News & Politics

Congress Let “60 Minutes” Fly Helicopter Over Washington for Dome Story

Congress helped CBS News get around myriad restrictions for a puff piece about the US Capitol Building.

Non-government helicopters rarely get to fly over DC, much less the Capitol Building. Photograph by Flickr user Adam Fagen.

Between the permits and police, filming on Capitol Hill is difficult enough. But getting footage from above the Capitol is almost unheard of these days. Yet that’s what CBS News was able to do last Sunday, when it featured a long helicopter shot of the Capitol’s dome for a 60 Minutes piece on the structure’s 150th anniversary and upcoming refurbishment, and all the network had to do was beg both houses of Congress, smooth things out with the police, and get an exemption from a federal ban on aircraft over Washington.

Lucky for 60 Minutes, all sides of Congress—even in this era of hopelessly fractured government—are willing to bend the rules for inoffensive fluff. CBS News got its aerial access after taking its request to the Senate Rules Committee and House Speaker John Boehner. Both offices signed off, sending 60 Minutes through the permitting process, which included the US Secret Service and US Capitol Police and the Federal Aviation Administration’s flight ban.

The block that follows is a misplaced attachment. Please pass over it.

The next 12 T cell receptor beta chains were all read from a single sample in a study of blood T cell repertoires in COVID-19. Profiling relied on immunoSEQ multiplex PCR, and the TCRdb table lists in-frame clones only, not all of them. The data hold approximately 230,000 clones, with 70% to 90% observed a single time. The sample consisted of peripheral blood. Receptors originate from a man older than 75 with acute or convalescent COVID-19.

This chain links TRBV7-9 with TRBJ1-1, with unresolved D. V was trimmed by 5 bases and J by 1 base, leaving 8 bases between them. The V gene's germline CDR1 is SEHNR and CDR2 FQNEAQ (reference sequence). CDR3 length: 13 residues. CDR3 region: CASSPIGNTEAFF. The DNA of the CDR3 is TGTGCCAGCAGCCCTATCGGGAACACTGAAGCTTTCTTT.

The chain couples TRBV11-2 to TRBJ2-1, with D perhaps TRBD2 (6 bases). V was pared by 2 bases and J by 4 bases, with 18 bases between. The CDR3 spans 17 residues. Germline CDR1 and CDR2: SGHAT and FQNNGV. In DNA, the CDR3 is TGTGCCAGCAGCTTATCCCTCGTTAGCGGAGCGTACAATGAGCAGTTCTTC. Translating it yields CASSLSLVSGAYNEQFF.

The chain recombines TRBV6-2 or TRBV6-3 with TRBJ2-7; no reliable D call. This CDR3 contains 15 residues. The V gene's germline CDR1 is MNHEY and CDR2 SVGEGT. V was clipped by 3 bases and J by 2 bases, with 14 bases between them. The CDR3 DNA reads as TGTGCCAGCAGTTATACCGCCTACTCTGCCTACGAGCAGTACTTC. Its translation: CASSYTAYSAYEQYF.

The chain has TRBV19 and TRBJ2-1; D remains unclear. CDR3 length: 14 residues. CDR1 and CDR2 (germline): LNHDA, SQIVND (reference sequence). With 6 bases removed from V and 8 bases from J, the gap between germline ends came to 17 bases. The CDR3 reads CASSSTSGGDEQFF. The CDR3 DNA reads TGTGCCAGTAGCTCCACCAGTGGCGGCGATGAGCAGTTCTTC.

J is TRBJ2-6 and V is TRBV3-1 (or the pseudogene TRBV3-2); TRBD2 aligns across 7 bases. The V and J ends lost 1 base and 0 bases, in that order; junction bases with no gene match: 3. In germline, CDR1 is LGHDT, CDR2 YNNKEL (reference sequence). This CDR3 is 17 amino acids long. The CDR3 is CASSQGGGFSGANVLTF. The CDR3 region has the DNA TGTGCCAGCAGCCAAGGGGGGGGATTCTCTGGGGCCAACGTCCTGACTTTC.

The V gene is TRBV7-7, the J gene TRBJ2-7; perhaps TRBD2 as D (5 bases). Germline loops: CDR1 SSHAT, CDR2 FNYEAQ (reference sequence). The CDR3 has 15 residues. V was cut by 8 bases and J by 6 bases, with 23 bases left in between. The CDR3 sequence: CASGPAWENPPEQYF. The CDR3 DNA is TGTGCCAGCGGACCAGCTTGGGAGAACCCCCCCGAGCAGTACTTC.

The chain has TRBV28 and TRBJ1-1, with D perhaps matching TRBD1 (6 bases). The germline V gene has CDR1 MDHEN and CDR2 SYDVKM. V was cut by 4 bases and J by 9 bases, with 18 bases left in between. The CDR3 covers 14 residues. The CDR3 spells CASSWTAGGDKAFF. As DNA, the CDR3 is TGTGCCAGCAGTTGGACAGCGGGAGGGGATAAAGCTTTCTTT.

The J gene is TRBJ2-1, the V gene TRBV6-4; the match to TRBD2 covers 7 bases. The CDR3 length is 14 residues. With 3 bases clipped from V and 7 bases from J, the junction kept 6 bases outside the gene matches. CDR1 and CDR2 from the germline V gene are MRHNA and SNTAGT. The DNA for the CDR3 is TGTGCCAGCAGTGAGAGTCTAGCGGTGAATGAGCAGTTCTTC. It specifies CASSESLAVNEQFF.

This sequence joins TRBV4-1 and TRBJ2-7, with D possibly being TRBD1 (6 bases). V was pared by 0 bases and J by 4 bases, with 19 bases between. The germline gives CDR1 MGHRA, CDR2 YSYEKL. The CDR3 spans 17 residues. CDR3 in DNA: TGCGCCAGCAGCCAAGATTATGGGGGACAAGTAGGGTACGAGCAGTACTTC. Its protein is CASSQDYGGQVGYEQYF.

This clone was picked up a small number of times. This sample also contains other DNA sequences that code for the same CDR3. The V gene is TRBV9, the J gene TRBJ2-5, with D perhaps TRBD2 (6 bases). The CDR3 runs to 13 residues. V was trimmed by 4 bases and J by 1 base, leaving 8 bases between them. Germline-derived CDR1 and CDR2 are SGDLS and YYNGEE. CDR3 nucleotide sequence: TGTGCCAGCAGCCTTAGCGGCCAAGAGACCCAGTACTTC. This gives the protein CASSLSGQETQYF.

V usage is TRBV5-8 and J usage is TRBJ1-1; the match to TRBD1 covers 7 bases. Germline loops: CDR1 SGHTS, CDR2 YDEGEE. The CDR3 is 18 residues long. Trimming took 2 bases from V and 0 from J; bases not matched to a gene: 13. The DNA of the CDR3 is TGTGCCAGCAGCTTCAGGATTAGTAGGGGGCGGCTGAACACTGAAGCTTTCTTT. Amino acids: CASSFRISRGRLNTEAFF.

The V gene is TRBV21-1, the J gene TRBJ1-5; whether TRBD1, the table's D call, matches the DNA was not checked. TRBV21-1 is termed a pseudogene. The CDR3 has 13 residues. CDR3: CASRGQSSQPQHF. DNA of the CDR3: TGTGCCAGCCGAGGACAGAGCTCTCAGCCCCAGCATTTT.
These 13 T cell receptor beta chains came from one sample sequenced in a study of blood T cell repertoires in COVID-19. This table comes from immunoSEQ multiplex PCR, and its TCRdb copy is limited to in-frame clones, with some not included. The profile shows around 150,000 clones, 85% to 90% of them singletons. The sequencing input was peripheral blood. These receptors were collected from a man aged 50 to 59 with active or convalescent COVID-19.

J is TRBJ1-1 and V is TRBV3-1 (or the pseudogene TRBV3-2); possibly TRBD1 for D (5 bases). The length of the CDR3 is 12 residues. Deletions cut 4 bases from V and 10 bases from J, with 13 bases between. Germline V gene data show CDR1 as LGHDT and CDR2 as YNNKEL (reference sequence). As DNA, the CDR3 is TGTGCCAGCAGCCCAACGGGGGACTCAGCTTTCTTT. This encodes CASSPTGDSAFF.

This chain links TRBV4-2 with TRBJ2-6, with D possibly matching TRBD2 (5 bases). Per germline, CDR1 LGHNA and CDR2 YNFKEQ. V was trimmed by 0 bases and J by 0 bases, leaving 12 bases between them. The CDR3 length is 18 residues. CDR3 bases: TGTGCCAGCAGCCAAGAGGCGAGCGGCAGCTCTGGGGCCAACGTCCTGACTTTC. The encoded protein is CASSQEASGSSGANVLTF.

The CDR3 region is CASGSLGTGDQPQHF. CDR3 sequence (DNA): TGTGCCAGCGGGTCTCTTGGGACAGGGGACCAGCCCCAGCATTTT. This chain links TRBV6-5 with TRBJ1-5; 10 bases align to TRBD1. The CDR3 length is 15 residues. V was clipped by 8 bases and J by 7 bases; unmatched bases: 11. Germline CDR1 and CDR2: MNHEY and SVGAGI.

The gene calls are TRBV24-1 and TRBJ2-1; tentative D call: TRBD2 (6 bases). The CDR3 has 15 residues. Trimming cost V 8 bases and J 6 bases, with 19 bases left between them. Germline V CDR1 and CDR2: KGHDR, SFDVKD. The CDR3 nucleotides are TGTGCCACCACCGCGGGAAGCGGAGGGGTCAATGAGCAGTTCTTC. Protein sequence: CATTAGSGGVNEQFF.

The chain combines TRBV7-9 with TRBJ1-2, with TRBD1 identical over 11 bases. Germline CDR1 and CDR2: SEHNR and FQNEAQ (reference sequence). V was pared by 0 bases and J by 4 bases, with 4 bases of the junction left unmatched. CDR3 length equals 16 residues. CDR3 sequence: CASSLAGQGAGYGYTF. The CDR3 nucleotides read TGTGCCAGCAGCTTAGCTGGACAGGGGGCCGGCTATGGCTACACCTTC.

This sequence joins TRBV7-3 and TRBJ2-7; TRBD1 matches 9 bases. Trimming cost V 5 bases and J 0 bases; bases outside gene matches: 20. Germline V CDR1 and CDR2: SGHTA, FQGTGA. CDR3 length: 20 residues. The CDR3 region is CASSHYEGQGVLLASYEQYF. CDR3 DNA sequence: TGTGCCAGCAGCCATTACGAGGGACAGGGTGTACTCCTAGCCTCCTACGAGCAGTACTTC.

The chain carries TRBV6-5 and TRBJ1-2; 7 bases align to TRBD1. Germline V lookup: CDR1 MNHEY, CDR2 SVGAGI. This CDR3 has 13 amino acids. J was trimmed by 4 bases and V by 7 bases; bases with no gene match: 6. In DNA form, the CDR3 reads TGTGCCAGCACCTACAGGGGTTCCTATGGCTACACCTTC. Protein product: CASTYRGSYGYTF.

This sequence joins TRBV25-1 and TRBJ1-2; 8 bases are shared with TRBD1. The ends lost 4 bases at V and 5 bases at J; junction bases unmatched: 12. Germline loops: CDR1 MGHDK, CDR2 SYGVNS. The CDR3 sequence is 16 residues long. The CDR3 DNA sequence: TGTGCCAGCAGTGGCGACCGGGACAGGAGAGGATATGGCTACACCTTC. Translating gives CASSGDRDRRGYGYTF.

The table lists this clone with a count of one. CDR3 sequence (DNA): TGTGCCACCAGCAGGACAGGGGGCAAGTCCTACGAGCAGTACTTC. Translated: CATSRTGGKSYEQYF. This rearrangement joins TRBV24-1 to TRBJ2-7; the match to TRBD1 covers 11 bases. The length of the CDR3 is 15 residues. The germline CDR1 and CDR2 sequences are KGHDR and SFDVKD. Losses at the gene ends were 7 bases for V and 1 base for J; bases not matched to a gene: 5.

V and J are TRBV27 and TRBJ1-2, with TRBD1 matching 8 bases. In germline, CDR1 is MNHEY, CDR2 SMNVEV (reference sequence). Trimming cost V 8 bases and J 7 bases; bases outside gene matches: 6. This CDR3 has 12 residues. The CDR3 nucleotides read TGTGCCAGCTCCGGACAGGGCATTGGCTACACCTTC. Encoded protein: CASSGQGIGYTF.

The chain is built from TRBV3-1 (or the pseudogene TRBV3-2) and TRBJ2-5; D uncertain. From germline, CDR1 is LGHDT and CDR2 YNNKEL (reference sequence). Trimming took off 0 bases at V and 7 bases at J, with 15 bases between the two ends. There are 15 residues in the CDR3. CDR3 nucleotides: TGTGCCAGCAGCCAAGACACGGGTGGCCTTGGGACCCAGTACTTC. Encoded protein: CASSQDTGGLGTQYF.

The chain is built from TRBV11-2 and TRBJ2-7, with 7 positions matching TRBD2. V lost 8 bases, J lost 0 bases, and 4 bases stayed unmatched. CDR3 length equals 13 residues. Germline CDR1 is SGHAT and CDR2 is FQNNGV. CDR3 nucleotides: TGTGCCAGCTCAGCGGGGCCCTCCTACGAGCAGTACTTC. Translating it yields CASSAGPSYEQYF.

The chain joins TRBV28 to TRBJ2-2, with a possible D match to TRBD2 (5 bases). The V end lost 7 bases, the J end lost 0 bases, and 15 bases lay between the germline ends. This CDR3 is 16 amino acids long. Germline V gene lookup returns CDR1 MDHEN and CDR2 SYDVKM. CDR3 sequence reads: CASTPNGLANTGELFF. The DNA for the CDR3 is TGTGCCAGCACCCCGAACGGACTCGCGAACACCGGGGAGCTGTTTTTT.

“I’ve heard it’s unprecedented,” says Justin Kieffer, a spokesman for the Architect of the Capitol. “I think there was bipartisan support for telling the story of the dome.”

Helicopter filming isn’t usually an impossibility, but it has been exceedingly rare in Washington since 9/11, when the FAA introduced the flight ban, restricting all aircraft without a pre-approved flight plan or official government duty from flying within a 15-mile radius of Reagan National Airport. (That’s also the main reason it’s illegal to fly a drone or remote-controlled plane in DC.)

Exemptions sometimes happen for big-budget action movies, but not for weekly news programs. Getting around the FAA, along with obtaining permits from various law enforcement agencies, can take more than a month. CBS News would not say how far in advance it requested the November 19 shoot, but it took the producers of this summer’s White House Down more than five weeks last year to get permission for a few minutes of aerial footage of Washington.

Staff Writer

Benjamin Freed joined Washingtonian in August 2013 and covers politics, business, and media. He was previously the editor of DCist and has also written for Washington City Paper, the New York Times, the New Republic, Slate, and BuzzFeed. He lives in Adams Morgan.